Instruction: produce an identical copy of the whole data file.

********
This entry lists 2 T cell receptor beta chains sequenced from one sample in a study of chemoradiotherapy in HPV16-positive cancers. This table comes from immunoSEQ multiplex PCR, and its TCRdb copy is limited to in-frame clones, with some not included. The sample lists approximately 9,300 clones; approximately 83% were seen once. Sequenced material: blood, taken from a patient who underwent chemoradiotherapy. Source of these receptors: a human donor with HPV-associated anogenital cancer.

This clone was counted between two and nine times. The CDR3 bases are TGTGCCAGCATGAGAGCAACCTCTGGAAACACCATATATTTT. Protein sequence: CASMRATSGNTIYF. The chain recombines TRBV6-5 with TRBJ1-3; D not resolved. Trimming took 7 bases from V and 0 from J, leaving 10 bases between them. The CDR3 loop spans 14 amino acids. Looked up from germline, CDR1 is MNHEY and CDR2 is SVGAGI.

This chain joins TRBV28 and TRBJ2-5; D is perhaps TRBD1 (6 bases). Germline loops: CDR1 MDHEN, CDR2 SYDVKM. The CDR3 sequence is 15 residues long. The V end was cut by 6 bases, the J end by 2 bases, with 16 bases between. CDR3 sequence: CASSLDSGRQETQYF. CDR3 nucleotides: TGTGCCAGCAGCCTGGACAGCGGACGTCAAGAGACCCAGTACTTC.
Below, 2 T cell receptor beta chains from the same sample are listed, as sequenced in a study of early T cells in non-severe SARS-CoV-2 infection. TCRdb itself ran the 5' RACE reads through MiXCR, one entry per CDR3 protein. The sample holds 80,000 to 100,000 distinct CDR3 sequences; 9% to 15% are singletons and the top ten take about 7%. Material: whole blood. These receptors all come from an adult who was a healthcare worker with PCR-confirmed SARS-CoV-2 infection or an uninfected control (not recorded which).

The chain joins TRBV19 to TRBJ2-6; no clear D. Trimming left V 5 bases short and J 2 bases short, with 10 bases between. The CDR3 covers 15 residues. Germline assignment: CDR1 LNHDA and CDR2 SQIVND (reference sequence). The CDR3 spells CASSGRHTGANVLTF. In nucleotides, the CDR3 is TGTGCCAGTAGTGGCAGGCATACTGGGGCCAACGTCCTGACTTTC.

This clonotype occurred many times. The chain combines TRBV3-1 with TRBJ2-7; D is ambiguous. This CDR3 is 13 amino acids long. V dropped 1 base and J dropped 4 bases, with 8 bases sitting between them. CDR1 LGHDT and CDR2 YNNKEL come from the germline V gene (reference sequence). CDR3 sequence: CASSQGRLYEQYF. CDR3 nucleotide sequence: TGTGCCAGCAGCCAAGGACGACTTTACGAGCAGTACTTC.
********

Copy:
This entry lists 2 T cell receptor beta chains sequenced from one sample in a study of chemoradiotherapy in HPV16-positive cancers. This table comes from immunoSEQ multiplex PCR, and its TCRdb copy is limited to in-frame clones, with some not included. The sample lists approximately 9,300 clones; approximately 83% were seen once. Sequenced material: blood, taken from a patient who underwent chemoradiotherapy. Source of these receptors: a human donor with HPV-associated anogenital cancer.

This clone was counted between two and nine times. The CDR3 bases are TGTGCCAGCATGAGAGCAACCTCTGGAAACACCATATATTTT. Protein sequence: CASMRATSGNTIYF. The chain recombines TRBV6-5 with TRBJ1-3; D not resolved. Trimming took 7 bases from V and 0 from J, leaving 10 bases between them. The CDR3 loop spans 14 amino acids. Looked up from germline, CDR1 is MNHEY and CDR2 is SVGAGI.

This chain joins TRBV28 and TRBJ2-5; D is perhaps TRBD1 (6 bases). Germline loops: CDR1 MDHEN, CDR2 SYDVKM. The CDR3 sequence is 15 residues long. The V end was cut by 6 bases, the J end by 2 bases, with 16 bases between. CDR3 sequence: CASSLDSGRQETQYF. CDR3 nucleotides: TGTGCCAGCAGCCTGGACAGCGGACGTCAAGAGACCCAGTACTTC.
Below, 2 T cell receptor beta chains from the same sample are listed, as sequenced in a study of early T cells in non-severe SARS-CoV-2 infection. TCRdb itself ran the 5' RACE reads through MiXCR, one entry per CDR3 protein. The sample holds 80,000 to 100,000 distinct CDR3 sequences; 9% to 15% are singletons and the top ten take about 7%. Material: whole blood. These receptors all come from an adult who was a healthcare worker with PCR-confirmed SARS-CoV-2 infection or an uninfected control (not recorded which).

The chain joins TRBV19 to TRBJ2-6; no clear D. Trimming left V 5 bases short and J 2 bases short, with 10 bases between. The CDR3 covers 15 residues. Germline assignment: CDR1 LNHDA and CDR2 SQIVND (reference sequence). The CDR3 spells CASSGRHTGANVLTF. In nucleotides, the CDR3 is TGTGCCAGTAGTGGCAGGCATACTGGGGCCAACGTCCTGACTTTC.

This clonotype occurred many times. The chain combines TRBV3-1 with TRBJ2-7; D is ambiguous. This CDR3 is 13 amino acids long. V dropped 1 base and J dropped 4 bases, with 8 bases sitting between them. CDR1 LGHDT and CDR2 YNNKEL come from the germline V gene (reference sequence). CDR3 sequence: CASSQGRLYEQYF. CDR3 nucleotide sequence: TGTGCCAGCAGCCAAGGACGACTTTACGAGCAGTACTTC.